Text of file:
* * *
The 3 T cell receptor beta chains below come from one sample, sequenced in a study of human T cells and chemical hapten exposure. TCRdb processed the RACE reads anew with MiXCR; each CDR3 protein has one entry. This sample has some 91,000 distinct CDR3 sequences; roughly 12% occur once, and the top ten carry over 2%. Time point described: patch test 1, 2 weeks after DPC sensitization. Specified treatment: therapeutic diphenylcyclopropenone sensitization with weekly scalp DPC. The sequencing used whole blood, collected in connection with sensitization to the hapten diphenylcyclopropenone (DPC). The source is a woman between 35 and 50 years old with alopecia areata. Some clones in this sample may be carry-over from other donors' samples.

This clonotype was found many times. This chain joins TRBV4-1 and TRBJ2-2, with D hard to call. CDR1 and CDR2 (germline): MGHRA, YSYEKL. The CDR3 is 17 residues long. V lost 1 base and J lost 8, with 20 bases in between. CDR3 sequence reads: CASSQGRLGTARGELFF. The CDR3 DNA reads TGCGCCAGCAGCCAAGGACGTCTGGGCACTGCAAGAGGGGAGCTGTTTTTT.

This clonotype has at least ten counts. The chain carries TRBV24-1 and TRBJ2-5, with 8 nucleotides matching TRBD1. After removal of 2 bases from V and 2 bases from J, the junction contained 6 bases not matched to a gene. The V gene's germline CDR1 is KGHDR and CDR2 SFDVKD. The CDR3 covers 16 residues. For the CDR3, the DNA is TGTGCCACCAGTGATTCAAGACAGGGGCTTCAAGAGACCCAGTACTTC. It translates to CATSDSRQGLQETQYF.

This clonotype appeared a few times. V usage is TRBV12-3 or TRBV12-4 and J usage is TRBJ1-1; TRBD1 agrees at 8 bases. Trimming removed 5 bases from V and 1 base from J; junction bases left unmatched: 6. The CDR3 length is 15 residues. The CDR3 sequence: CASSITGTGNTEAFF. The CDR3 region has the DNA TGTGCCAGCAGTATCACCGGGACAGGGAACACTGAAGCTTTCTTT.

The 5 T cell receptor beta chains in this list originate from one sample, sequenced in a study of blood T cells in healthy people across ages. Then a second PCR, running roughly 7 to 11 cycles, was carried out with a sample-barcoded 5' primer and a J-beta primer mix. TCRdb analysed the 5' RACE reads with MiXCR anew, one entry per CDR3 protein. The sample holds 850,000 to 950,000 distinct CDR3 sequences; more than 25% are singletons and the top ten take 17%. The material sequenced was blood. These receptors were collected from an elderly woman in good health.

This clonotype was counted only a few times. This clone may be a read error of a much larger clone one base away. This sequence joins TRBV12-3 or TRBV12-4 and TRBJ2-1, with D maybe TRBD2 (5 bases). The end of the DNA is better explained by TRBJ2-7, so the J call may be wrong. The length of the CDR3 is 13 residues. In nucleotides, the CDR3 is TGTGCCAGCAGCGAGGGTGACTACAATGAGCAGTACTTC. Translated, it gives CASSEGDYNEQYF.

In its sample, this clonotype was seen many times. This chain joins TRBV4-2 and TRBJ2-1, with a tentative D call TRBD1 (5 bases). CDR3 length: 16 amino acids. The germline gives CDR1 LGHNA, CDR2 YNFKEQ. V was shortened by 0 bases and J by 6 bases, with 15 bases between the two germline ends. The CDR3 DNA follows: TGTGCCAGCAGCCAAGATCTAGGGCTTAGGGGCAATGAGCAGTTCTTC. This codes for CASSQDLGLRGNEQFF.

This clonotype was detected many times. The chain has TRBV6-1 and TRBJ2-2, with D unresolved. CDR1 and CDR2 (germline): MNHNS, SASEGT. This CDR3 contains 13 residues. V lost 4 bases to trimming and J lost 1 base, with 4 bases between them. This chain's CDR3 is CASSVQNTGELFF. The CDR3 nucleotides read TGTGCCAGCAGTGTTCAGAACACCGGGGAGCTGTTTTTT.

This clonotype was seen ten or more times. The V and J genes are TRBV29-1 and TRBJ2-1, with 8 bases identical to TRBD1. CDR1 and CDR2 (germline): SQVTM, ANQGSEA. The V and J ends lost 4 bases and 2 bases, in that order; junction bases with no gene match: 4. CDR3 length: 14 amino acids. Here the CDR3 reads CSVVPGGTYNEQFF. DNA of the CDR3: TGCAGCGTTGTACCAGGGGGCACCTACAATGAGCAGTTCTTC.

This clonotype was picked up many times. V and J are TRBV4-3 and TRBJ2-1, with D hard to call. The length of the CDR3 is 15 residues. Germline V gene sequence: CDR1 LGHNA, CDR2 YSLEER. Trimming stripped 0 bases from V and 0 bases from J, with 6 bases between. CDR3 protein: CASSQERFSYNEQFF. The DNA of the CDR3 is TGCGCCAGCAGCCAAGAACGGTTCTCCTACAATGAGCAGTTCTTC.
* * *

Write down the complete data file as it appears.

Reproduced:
The 3 T cell receptor beta chains below come from one sample, sequenced in a study of human T cells and chemical hapten exposure. TCRdb processed the RACE reads anew with MiXCR; each CDR3 protein has one entry. This sample has some 91,000 distinct CDR3 sequences; roughly 12% occur once, and the top ten carry over 2%. Time point described: patch test 1, 2 weeks after DPC sensitization. Specified treatment: therapeutic diphenylcyclopropenone sensitization with weekly scalp DPC. The sequencing used whole blood, collected in connection with sensitization to the hapten diphenylcyclopropenone (DPC). The source is a woman between 35 and 50 years old with alopecia areata. Some clones in this sample may be carry-over from other donors' samples.

This clonotype was found many times. This chain joins TRBV4-1 and TRBJ2-2, with D hard to call. CDR1 and CDR2 (germline): MGHRA, YSYEKL. The CDR3 is 17 residues long. V lost 1 base and J lost 8, with 20 bases in between. CDR3 sequence reads: CASSQGRLGTARGELFF. The CDR3 DNA reads TGCGCCAGCAGCCAAGGACGTCTGGGCACTGCAAGAGGGGAGCTGTTTTTT.

This clonotype has at least ten counts. The chain carries TRBV24-1 and TRBJ2-5, with 8 nucleotides matching TRBD1. After removal of 2 bases from V and 2 bases from J, the junction contained 6 bases not matched to a gene. The V gene's germline CDR1 is KGHDR and CDR2 SFDVKD. The CDR3 covers 16 residues. For the CDR3, the DNA is TGTGCCACCAGTGATTCAAGACAGGGGCTTCAAGAGACCCAGTACTTC. It translates to CATSDSRQGLQETQYF.

This clonotype appeared a few times. V usage is TRBV12-3 or TRBV12-4 and J usage is TRBJ1-1; TRBD1 agrees at 8 bases. Trimming removed 5 bases from V and 1 base from J; junction bases left unmatched: 6. The CDR3 length is 15 residues. The CDR3 sequence: CASSITGTGNTEAFF. The CDR3 region has the DNA TGTGCCAGCAGTATCACCGGGACAGGGAACACTGAAGCTTTCTTT.

The 5 T cell receptor beta chains in this list originate from one sample, sequenced in a study of blood T cells in healthy people across ages. Then a second PCR, running roughly 7 to 11 cycles, was carried out with a sample-barcoded 5' primer and a J-beta primer mix. TCRdb analysed the 5' RACE reads with MiXCR anew, one entry per CDR3 protein. The sample holds 850,000 to 950,000 distinct CDR3 sequences; more than 25% are singletons and the top ten take 17%. The material sequenced was blood. These receptors were collected from an elderly woman in good health.

This clonotype was counted only a few times. This clone may be a read error of a much larger clone one base away. This sequence joins TRBV12-3 or TRBV12-4 and TRBJ2-1, with D maybe TRBD2 (5 bases). The end of the DNA is better explained by TRBJ2-7, so the J call may be wrong. The length of the CDR3 is 13 residues. In nucleotides, the CDR3 is TGTGCCAGCAGCGAGGGTGACTACAATGAGCAGTACTTC. Translated, it gives CASSEGDYNEQYF.

In its sample, this clonotype was seen many times. This chain joins TRBV4-2 and TRBJ2-1, with a tentative D call TRBD1 (5 bases). CDR3 length: 16 amino acids. The germline gives CDR1 LGHNA, CDR2 YNFKEQ. V was shortened by 0 bases and J by 6 bases, with 15 bases between the two germline ends. The CDR3 DNA follows: TGTGCCAGCAGCCAAGATCTAGGGCTTAGGGGCAATGAGCAGTTCTTC. This codes for CASSQDLGLRGNEQFF.

This clonotype was detected many times. The chain has TRBV6-1 and TRBJ2-2, with D unresolved. CDR1 and CDR2 (germline): MNHNS, SASEGT. This CDR3 contains 13 residues. V lost 4 bases to trimming and J lost 1 base, with 4 bases between them. This chain's CDR3 is CASSVQNTGELFF. The CDR3 nucleotides read TGTGCCAGCAGTGTTCAGAACACCGGGGAGCTGTTTTTT.

This clonotype was seen ten or more times. The V and J genes are TRBV29-1 and TRBJ2-1, with 8 bases identical to TRBD1. CDR1 and CDR2 (germline): SQVTM, ANQGSEA. The V and J ends lost 4 bases and 2 bases, in that order; junction bases with no gene match: 4. CDR3 length: 14 amino acids. Here the CDR3 reads CSVVPGGTYNEQFF. DNA of the CDR3: TGCAGCGTTGTACCAGGGGGCACCTACAATGAGCAGTTCTTC.

This clonotype was picked up many times. V and J are TRBV4-3 and TRBJ2-1, with D hard to call. The length of the CDR3 is 15 residues. Germline V gene sequence: CDR1 LGHNA, CDR2 YSLEER. Trimming stripped 0 bases from V and 0 bases from J, with 6 bases between. CDR3 protein: CASSQERFSYNEQFF. The DNA of the CDR3 is TGCGCCAGCAGCCAAGAACGGTTCTCCTACAATGAGCAGTTCTTC.